The Day is past when the cell can be considered a bag containing a nucleus and a host of enzymes swimming freely within the cytoplasm. It is now clear that the cell is a highly organized, carefully integrated and delicately controlled synthetic and catabolic organ with well defined particulate structures to which many specific functions may be assigned.
The nucleus contains two specialized structures, the genetic material or the chromosomes, and the nucleolus. The chromosomes are strands of desoxyribopolynucleotide (DNA) and histone-like proteins which are invisible as organized structures until mitosis is well established (Fig. 1). The DNA consists of double strands of polynucleotide with specific configuration wound in the form of a helix. The chromatin during mitosis can be visualized as multiple indented strips, which have sufficient individuality as to appear unique. Each chromosome strand is made up of many molecules; a locus on a chromosome with specific genetic potential has been termed a cystron, and a structurally related group of cystrons form a chromomere. The individual cystrons have not been clearly visualized but it seems reasonable to suppose that each represents a single molecule. Why particular genetic material is associated with specific chromosomes is not known.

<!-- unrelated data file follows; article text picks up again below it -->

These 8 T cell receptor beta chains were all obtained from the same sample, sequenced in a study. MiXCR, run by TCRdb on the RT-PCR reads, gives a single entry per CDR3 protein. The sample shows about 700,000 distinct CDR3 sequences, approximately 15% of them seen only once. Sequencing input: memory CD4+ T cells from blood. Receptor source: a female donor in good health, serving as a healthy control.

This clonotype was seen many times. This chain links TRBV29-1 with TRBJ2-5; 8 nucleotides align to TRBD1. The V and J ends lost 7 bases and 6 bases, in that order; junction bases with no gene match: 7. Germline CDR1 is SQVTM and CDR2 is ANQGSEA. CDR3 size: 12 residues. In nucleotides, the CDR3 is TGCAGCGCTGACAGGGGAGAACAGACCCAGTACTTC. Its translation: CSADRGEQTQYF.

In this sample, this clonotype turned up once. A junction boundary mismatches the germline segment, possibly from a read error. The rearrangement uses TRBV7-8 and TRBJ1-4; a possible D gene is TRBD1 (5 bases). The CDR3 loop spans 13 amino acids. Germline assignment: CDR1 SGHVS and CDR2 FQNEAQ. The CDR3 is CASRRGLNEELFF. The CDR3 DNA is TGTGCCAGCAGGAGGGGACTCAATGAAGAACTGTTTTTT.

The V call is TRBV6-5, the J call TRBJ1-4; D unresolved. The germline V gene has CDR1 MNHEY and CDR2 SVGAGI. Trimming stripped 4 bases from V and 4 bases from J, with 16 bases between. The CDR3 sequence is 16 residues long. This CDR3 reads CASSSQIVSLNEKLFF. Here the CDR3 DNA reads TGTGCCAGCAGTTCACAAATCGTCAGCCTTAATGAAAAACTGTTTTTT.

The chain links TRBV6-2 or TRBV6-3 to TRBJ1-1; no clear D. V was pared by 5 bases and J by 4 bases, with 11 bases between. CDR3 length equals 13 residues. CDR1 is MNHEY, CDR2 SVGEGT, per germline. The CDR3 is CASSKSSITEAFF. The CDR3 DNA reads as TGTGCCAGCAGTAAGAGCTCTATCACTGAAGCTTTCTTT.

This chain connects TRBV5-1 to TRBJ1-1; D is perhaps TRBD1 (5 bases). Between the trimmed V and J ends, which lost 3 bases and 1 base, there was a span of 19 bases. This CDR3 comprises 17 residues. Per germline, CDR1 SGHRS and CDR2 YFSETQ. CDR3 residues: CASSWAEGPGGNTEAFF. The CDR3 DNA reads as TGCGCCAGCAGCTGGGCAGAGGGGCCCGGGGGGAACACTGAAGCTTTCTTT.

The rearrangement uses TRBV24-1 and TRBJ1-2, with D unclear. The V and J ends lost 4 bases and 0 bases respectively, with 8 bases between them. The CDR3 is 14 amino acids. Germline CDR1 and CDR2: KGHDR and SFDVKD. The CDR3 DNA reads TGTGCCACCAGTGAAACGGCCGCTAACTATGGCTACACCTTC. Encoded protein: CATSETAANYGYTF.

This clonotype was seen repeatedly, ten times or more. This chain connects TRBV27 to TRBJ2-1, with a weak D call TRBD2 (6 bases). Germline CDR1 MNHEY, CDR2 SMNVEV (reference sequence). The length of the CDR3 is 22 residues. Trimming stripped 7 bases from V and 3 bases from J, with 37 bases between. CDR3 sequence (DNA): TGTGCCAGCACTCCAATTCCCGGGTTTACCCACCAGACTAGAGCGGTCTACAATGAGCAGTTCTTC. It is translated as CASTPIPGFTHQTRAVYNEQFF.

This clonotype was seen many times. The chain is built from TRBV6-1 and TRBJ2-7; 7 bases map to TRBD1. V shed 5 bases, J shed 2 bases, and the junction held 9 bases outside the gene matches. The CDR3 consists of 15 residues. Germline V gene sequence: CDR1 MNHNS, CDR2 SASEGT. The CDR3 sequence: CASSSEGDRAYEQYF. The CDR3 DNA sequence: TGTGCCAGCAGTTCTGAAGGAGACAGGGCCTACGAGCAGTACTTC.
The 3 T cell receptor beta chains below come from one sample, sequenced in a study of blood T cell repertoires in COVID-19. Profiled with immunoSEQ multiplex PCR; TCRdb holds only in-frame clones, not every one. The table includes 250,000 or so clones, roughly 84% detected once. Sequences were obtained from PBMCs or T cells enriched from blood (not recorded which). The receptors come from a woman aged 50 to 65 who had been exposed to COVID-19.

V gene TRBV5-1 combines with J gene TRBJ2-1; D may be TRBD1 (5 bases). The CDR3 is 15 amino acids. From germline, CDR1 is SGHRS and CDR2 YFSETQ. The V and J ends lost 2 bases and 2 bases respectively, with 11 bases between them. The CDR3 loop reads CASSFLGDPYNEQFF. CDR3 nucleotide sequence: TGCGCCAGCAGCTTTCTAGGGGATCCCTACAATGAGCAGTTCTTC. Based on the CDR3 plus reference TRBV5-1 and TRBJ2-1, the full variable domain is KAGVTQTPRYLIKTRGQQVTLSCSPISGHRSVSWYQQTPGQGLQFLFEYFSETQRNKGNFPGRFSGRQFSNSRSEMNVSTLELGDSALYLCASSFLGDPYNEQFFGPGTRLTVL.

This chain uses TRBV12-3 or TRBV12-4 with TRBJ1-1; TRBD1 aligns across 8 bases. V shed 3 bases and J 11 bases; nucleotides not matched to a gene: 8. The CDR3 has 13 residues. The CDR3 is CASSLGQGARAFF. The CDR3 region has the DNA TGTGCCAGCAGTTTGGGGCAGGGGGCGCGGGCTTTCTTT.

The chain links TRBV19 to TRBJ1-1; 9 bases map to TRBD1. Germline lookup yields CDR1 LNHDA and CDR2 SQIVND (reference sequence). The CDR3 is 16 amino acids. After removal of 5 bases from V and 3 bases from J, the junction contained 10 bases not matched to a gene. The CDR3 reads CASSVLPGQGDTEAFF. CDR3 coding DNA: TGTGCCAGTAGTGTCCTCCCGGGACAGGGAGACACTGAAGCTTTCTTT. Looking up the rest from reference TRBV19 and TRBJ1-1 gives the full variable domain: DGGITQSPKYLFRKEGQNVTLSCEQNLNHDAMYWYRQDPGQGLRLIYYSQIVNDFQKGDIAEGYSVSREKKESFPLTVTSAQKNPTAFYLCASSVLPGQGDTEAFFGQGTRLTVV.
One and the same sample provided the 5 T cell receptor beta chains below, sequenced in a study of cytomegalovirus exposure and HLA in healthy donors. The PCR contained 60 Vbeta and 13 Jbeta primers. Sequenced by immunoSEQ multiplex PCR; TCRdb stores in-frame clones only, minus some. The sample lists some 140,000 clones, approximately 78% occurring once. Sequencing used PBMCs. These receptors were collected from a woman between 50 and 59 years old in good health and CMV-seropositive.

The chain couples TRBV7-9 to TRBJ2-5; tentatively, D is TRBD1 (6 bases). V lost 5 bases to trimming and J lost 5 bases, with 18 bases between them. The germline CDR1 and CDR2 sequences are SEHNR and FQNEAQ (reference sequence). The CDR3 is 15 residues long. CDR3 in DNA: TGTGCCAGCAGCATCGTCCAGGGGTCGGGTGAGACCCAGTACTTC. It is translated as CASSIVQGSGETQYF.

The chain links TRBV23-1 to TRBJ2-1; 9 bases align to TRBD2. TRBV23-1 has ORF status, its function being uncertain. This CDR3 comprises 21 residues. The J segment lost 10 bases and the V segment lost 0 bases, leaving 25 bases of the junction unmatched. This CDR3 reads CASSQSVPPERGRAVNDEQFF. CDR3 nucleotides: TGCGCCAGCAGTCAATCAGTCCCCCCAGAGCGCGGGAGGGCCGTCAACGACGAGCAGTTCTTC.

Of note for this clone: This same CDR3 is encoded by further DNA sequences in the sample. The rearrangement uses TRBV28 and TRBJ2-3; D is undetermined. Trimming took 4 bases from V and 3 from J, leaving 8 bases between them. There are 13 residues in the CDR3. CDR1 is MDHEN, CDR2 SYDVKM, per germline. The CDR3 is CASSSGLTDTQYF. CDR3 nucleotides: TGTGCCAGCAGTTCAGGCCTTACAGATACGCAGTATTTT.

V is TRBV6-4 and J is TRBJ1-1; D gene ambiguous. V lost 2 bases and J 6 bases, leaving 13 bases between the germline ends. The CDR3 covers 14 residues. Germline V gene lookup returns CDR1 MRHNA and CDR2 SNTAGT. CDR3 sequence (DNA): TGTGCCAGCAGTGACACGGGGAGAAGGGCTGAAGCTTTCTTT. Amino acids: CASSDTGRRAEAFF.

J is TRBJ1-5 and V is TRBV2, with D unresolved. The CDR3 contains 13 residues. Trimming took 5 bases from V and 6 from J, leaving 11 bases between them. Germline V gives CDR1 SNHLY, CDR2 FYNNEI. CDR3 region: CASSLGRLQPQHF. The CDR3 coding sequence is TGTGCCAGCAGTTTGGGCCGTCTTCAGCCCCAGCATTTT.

The number of chromosomes appears to be characteristic of the species, and within a given organism all resting nuclei, except those of the germ cells, contain the same number of chromosomes and the same amount of DNA. Certain nuclei, for example a small number of hepatocytes, contain multiples of diploid DNA.
The lateral portion of each chromosome has in association with it a ribose polynucleotide (RNA or PNA), and that region is a site of rapid synthesis of this substance.
- Copyright © 1960 by the American Academy of Pediatrics